Good George Hand Sanitiser

Operation Helping Hands

19 March, 2020

You may have heard through the grapevine that we've started to distill trial batches of hand sanitiser. Good news travels fast, but not as fast as our team who are rolling up their sleeves and putting our distillery to a different use. Watch this space for news on how we're going to be sharing our latest creation!

"We've decided to change lanes this week and put our distillery to a different use"

"We've decided to change lanes this week and put our distillery to a different use"

NZ Herald Article

Hamilton-based brewery Good George Brewing is switching some of its distillery to make hand sanitiser, in response to shortages across the country.

"We've decided to change lanes this week and put our distillery to a different use," the brewery posted on social media.

"We're kicking off trial batches of hand sanitiser so that more Kiwis can stay safe. Wish us luck, how hard can it be?" The brewery, well known for its craft beer offerings, set up a distillery where it has been tinkering with making gins and other spirits for the past few months.

With the coronavirus pandemic leading to an unprecedented demand for hand sanitiser in New Zealand, the Hamilton brewers decided to put the distillery to use for the greater good.

"We got the idea from a customer who said they saw others doing it overseas so we looked into it and decided to give it a go," Good George Brewing owner Jason Macklow told the Herald.

"We've got a still onsite in Hamilton and we make gin and whiskey in it. We're about 10 months into our whiskey programme."

Desperate times call for desperate measures and, experiencing the hand sanitiser shortages firsthand when he tried to buy some for the team, Macklow decided the whiskey was going to have to wait.

Today is day two of the first trial batch of hand sanitiser and, all going to plan, Good George expects to have 1000 litres of this suddenly much sought after commodity ready by Monday.

"We're speeding through it and converting some gear to be able to manage it," he said.

"Our goal is to continue doing it as quickly as we can."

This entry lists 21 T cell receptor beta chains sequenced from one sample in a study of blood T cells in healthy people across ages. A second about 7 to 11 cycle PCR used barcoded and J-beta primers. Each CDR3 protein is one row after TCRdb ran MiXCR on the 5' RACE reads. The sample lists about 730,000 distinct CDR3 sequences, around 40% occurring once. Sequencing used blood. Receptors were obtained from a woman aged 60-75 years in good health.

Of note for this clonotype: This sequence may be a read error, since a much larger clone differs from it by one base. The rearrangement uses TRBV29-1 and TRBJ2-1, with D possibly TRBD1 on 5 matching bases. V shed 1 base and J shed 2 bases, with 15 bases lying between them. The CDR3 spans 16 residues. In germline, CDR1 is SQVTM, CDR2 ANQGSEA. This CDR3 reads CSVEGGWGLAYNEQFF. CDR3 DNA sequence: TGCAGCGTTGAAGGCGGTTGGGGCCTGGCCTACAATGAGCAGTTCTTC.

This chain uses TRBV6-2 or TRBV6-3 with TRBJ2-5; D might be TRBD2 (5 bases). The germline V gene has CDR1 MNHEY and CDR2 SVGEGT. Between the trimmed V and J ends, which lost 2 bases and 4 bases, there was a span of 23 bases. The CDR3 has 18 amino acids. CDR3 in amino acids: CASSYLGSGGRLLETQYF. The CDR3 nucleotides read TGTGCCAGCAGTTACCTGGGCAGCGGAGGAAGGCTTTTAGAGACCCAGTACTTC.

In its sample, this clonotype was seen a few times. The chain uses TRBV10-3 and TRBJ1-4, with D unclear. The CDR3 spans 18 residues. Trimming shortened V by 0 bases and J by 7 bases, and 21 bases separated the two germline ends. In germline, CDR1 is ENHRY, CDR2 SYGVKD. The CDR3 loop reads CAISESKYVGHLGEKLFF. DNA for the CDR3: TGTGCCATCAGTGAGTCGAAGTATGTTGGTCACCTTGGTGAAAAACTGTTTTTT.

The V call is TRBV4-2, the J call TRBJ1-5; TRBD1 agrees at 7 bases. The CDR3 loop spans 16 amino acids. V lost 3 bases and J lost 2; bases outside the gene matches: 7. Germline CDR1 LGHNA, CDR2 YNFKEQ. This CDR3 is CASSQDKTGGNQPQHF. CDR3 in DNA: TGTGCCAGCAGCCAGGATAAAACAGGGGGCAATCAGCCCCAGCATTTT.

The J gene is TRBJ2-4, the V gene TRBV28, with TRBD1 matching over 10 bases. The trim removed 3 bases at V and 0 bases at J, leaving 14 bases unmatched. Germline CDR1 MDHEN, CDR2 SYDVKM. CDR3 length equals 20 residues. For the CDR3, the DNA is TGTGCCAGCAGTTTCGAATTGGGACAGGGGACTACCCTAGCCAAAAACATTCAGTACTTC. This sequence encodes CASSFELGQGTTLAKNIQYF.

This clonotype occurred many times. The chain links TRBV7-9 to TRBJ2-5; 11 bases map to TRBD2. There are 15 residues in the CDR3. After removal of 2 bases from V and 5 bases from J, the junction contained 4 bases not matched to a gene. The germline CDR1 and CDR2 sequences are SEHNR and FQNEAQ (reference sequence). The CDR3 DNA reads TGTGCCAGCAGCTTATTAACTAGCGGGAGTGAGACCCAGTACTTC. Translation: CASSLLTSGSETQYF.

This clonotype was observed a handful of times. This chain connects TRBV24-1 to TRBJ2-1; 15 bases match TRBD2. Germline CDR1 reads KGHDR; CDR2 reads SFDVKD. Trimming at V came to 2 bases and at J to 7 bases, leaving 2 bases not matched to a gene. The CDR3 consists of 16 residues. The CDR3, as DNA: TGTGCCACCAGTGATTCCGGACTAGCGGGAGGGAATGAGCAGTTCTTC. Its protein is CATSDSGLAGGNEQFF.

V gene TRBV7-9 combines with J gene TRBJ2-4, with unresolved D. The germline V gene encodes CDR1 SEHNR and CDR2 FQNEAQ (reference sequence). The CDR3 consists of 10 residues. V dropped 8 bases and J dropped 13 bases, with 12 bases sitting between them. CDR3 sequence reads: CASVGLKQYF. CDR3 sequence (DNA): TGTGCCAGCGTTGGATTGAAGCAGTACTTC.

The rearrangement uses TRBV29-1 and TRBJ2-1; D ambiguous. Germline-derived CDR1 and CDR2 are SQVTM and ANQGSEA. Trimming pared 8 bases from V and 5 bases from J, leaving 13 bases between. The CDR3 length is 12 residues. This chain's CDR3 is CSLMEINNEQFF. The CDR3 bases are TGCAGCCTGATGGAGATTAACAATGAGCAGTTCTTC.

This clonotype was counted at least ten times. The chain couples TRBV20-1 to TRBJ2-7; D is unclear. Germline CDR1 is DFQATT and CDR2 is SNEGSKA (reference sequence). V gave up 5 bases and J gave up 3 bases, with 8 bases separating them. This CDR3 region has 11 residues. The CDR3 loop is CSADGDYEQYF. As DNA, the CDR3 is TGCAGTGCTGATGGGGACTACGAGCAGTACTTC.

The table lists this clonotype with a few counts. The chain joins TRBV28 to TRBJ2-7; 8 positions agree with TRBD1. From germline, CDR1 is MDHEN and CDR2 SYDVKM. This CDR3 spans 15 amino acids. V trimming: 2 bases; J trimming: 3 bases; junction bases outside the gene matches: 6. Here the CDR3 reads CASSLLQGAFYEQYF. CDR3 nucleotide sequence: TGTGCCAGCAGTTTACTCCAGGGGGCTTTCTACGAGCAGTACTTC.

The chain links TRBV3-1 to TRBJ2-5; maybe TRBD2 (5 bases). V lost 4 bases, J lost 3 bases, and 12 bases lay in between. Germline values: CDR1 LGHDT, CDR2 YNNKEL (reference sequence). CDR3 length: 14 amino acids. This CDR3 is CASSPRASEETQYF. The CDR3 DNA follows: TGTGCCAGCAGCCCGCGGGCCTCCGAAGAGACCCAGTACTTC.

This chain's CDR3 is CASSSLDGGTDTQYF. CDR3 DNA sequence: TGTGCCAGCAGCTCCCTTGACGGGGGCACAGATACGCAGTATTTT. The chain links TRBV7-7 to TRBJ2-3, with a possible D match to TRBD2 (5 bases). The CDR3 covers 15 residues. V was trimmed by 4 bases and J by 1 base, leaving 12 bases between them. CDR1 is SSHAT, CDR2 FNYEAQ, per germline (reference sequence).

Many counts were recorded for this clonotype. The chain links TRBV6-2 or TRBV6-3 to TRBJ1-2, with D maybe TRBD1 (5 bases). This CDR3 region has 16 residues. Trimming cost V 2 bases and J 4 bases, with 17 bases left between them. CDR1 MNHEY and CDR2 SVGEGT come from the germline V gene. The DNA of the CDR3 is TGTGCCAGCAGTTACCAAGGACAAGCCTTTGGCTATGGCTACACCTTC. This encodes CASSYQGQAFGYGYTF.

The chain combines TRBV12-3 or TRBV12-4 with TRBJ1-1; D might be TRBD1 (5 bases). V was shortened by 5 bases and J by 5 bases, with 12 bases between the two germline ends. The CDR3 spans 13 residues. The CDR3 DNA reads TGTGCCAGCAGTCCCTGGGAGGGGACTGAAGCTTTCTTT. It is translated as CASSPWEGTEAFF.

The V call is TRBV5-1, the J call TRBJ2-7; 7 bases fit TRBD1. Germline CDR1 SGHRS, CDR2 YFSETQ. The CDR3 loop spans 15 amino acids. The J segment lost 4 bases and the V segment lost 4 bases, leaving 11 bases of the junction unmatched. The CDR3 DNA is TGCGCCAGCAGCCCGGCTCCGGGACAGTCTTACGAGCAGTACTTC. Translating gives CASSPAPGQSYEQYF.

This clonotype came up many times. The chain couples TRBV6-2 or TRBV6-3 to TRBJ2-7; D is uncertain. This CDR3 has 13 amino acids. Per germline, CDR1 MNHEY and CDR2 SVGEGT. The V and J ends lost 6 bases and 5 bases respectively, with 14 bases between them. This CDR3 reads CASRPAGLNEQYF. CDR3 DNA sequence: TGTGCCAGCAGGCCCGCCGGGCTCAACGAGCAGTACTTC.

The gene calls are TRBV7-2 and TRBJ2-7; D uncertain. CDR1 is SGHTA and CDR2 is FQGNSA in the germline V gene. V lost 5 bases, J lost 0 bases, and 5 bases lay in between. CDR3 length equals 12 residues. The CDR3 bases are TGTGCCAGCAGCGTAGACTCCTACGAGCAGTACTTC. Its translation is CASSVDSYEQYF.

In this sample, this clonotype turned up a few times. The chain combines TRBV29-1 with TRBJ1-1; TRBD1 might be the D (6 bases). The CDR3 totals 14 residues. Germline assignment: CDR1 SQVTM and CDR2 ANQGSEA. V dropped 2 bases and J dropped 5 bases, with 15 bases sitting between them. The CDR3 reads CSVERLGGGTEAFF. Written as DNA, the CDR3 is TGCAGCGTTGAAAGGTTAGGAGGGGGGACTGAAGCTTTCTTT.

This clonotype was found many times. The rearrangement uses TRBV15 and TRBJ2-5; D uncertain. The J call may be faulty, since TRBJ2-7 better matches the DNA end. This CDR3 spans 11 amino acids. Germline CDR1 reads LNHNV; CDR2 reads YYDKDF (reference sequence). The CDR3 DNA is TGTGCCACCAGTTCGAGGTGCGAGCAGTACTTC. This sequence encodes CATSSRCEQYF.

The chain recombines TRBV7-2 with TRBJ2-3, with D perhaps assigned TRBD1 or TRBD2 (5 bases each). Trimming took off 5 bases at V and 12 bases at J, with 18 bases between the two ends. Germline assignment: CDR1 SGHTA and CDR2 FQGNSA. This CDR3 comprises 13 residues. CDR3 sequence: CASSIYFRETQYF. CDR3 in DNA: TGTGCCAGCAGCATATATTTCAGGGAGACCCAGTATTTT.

The brewery owner says the company is not going to solve the shortage of hand sanitiser in New Zealand but it is doing its bit to help. "My personal experience was that I couldn't get it for the team because people are stockpiling it and, excuse my language, that's pretty f****d."

After failing to secure sanitiser for the team, the brewers decided it was time to make their own.

The first batch will be free of charge and Macklow says it will go to everyone in the team, to the Good George pubs, where customers can use it, and to locals in Hamilton who might be in need of sanitiser.

As for the following batches, he is not sure whether it can stay free but hopes to keep it affordable and accessible to anyone who needs it.

Those are details to figure out soon but, for now, the company is going full tilt on figuring out how to distribute it. "We are unsure how distribution is gonna work. I think demand will be really high, unfortunately, we're just working out how we can make loads of it," Macklow said.

"We've reached out to some suppliers who might be able to help us do bigger quantities. This first batch is to fill the gap, then we will work out what we can do."

As is the true Kiwi spirit, Macklow says, for now, they're just head down focused on "getting it done".

News Hub Article

A Waikato craft beer company is using its distillery to produce hand sanitiser in the midst of the COVID-19 outbreak.

The pandemic has seen a shortage of sanitiser across New Zealand, with demand for antibacterial products increasing around the world.

Hamilton-basedGood George Brewing is hoping to produce 1000 litres of the liquid using adistillery it had recently been using to make selected spirits.

Co-founderBrian Watson told Rural Today's Dominic George they had the idea after havingtrouble sourcing it for staff and customers.

"Wethought let's just make our own," said Watson. "We saw a distilleryin Scotland was looking at it and they referenced the World Health Organisation(WHO) website which is the standard recipe for especially viral and bacterialhand sanitisers, so we just downloaded it and started making it."


He saidwhile it was a bit disappointing to be using whiskey which had been aging forat least a year to make sanitiser, it was the right thing to be doing. "Wehad our whiskey and gin programe going for a while and we thought the worldneeds hand sanitiser more than it needs gin and whiskey right at the moment,"said Watson. "So we are doing everything we can to change things withinthe distillery part of our business and start smacking out some handsanitiser."


Thecompany, which employs 250 people, had been affected by the impact ofcoronavirus, however had been continuing to produce it's beer products.Meanwhiledairy giant Fonterra is to make 250,000 litres of high-grade ethanol availableto New Zealand companies to help with the shortage. It said it was working withthe Government to prioritise where it would go.


"We'reincreasing capacity with a target of producing an extra 220,000 litres ofethanol," the company said in a statement.

"We'realso working with Gull to test 250,000 litres of their fuel-grade ethanol toensure it can be used for hand sanitiser."

We're now donating this for free to any organisation on the front line that's in need of hand sanitiser. Each case of hand sanitiser is free, all you need to pay for is shipping. If you’re a business, club or organisation that’s reopening we're keen to support you. And if you're keen to support us, feel free to add some beer, cider, gin, or cocktails to your order. 


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